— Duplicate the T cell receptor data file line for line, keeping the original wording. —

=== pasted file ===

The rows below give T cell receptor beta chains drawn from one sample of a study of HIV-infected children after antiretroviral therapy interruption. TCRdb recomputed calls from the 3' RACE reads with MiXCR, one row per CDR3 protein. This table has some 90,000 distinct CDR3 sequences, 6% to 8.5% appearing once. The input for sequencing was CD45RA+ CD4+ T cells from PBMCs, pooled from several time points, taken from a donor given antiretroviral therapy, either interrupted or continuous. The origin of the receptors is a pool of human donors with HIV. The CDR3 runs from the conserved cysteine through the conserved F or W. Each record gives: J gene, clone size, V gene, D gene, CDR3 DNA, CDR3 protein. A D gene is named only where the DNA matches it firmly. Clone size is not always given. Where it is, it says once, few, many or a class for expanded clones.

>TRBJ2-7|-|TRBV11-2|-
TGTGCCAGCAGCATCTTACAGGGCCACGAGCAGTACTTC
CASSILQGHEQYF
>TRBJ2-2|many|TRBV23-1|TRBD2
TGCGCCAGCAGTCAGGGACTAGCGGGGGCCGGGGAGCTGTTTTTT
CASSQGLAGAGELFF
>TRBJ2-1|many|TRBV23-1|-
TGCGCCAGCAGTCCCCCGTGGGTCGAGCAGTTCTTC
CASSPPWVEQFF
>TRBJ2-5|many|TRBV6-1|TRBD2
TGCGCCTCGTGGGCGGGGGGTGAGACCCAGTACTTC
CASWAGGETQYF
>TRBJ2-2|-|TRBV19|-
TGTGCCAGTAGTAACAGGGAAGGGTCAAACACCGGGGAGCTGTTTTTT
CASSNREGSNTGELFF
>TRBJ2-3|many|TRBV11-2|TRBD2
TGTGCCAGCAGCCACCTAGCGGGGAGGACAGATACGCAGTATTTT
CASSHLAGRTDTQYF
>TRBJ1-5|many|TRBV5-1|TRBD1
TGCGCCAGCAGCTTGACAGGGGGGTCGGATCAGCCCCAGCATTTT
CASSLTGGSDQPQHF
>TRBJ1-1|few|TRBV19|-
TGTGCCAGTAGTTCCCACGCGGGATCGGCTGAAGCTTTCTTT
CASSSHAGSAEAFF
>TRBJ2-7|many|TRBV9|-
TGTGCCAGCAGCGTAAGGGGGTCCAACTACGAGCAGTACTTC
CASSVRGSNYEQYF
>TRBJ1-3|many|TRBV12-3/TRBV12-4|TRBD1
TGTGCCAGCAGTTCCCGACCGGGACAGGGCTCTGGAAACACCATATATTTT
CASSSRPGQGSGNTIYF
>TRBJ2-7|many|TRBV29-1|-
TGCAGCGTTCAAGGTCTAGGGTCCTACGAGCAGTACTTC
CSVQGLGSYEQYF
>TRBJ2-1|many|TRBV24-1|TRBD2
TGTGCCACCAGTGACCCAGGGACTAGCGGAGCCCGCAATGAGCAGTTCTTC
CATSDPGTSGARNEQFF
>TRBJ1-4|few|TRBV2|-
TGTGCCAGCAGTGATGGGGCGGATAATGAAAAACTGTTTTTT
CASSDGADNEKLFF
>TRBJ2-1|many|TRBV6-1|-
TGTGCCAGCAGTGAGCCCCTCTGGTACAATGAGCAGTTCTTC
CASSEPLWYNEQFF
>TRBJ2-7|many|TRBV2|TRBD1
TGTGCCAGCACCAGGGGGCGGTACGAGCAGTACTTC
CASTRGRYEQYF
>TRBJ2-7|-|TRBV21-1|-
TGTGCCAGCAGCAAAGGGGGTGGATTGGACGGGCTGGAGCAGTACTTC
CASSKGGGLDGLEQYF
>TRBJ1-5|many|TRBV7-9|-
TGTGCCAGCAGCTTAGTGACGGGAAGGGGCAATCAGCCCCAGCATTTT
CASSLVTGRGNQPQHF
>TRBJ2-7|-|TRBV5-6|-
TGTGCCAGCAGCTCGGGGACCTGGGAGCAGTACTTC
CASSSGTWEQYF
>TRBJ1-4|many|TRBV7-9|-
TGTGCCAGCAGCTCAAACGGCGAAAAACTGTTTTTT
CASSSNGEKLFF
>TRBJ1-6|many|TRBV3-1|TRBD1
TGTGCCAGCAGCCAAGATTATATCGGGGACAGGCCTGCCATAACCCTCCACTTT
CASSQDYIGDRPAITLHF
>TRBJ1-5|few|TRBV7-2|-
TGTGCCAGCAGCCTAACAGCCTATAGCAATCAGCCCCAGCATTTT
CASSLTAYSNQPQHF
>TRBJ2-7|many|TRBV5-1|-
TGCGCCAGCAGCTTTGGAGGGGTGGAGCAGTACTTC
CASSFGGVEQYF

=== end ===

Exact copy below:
The rows below give T cell receptor beta chains drawn from one sample of a study of HIV-infected children after antiretroviral therapy interruption. TCRdb recomputed calls from the 3' RACE reads with MiXCR, one row per CDR3 protein. This table has some 90,000 distinct CDR3 sequences, 6% to 8.5% appearing once. The input for sequencing was CD45RA+ CD4+ T cells from PBMCs, pooled from several time points, taken from a donor given antiretroviral therapy, either interrupted or continuous. The origin of the receptors is a pool of human donors with HIV. The CDR3 runs from the conserved cysteine through the conserved F or W. Each record gives: J gene, clone size, V gene, D gene, CDR3 DNA, CDR3 protein. A D gene is named only where the DNA matches it firmly. Clone size is not always given. Where it is, it says once, few, many or a class for expanded clones.

>TRBJ2-7|-|TRBV11-2|-
TGTGCCAGCAGCATCTTACAGGGCCACGAGCAGTACTTC
CASSILQGHEQYF
>TRBJ2-2|many|TRBV23-1|TRBD2
TGCGCCAGCAGTCAGGGACTAGCGGGGGCCGGGGAGCTGTTTTTT
CASSQGLAGAGELFF
>TRBJ2-1|many|TRBV23-1|-
TGCGCCAGCAGTCCCCCGTGGGTCGAGCAGTTCTTC
CASSPPWVEQFF
>TRBJ2-5|many|TRBV6-1|TRBD2
TGCGCCTCGTGGGCGGGGGGTGAGACCCAGTACTTC
CASWAGGETQYF
>TRBJ2-2|-|TRBV19|-
TGTGCCAGTAGTAACAGGGAAGGGTCAAACACCGGGGAGCTGTTTTTT
CASSNREGSNTGELFF
>TRBJ2-3|many|TRBV11-2|TRBD2
TGTGCCAGCAGCCACCTAGCGGGGAGGACAGATACGCAGTATTTT
CASSHLAGRTDTQYF
>TRBJ1-5|many|TRBV5-1|TRBD1
TGCGCCAGCAGCTTGACAGGGGGGTCGGATCAGCCCCAGCATTTT
CASSLTGGSDQPQHF
>TRBJ1-1|few|TRBV19|-
TGTGCCAGTAGTTCCCACGCGGGATCGGCTGAAGCTTTCTTT
CASSSHAGSAEAFF
>TRBJ2-7|many|TRBV9|-
TGTGCCAGCAGCGTAAGGGGGTCCAACTACGAGCAGTACTTC
CASSVRGSNYEQYF
>TRBJ1-3|many|TRBV12-3/TRBV12-4|TRBD1
TGTGCCAGCAGTTCCCGACCGGGACAGGGCTCTGGAAACACCATATATTTT
CASSSRPGQGSGNTIYF
>TRBJ2-7|many|TRBV29-1|-
TGCAGCGTTCAAGGTCTAGGGTCCTACGAGCAGTACTTC
CSVQGLGSYEQYF
>TRBJ2-1|many|TRBV24-1|TRBD2
TGTGCCACCAGTGACCCAGGGACTAGCGGAGCCCGCAATGAGCAGTTCTTC
CATSDPGTSGARNEQFF
>TRBJ1-4|few|TRBV2|-
TGTGCCAGCAGTGATGGGGCGGATAATGAAAAACTGTTTTTT
CASSDGADNEKLFF
>TRBJ2-1|many|TRBV6-1|-
TGTGCCAGCAGTGAGCCCCTCTGGTACAATGAGCAGTTCTTC
CASSEPLWYNEQFF
>TRBJ2-7|many|TRBV2|TRBD1
TGTGCCAGCACCAGGGGGCGGTACGAGCAGTACTTC
CASTRGRYEQYF
>TRBJ2-7|-|TRBV21-1|-
TGTGCCAGCAGCAAAGGGGGTGGATTGGACGGGCTGGAGCAGTACTTC
CASSKGGGLDGLEQYF
>TRBJ1-5|many|TRBV7-9|-
TGTGCCAGCAGCTTAGTGACGGGAAGGGGCAATCAGCCCCAGCATTTT
CASSLVTGRGNQPQHF
>TRBJ2-7|-|TRBV5-6|-
TGTGCCAGCAGCTCGGGGACCTGGGAGCAGTACTTC
CASSSGTWEQYF
>TRBJ1-4|many|TRBV7-9|-
TGTGCCAGCAGCTCAAACGGCGAAAAACTGTTTTTT
CASSSNGEKLFF
>TRBJ1-6|many|TRBV3-1|TRBD1
TGTGCCAGCAGCCAAGATTATATCGGGGACAGGCCTGCCATAACCCTCCACTTT
CASSQDYIGDRPAITLHF
>TRBJ1-5|few|TRBV7-2|-
TGTGCCAGCAGCCTAACAGCCTATAGCAATCAGCCCCAGCATTTT
CASSLTAYSNQPQHF
>TRBJ2-7|many|TRBV5-1|-
TGCGCCAGCAGCTTTGGAGGGGTGGAGCAGTACTTC
CASSFGGVEQYF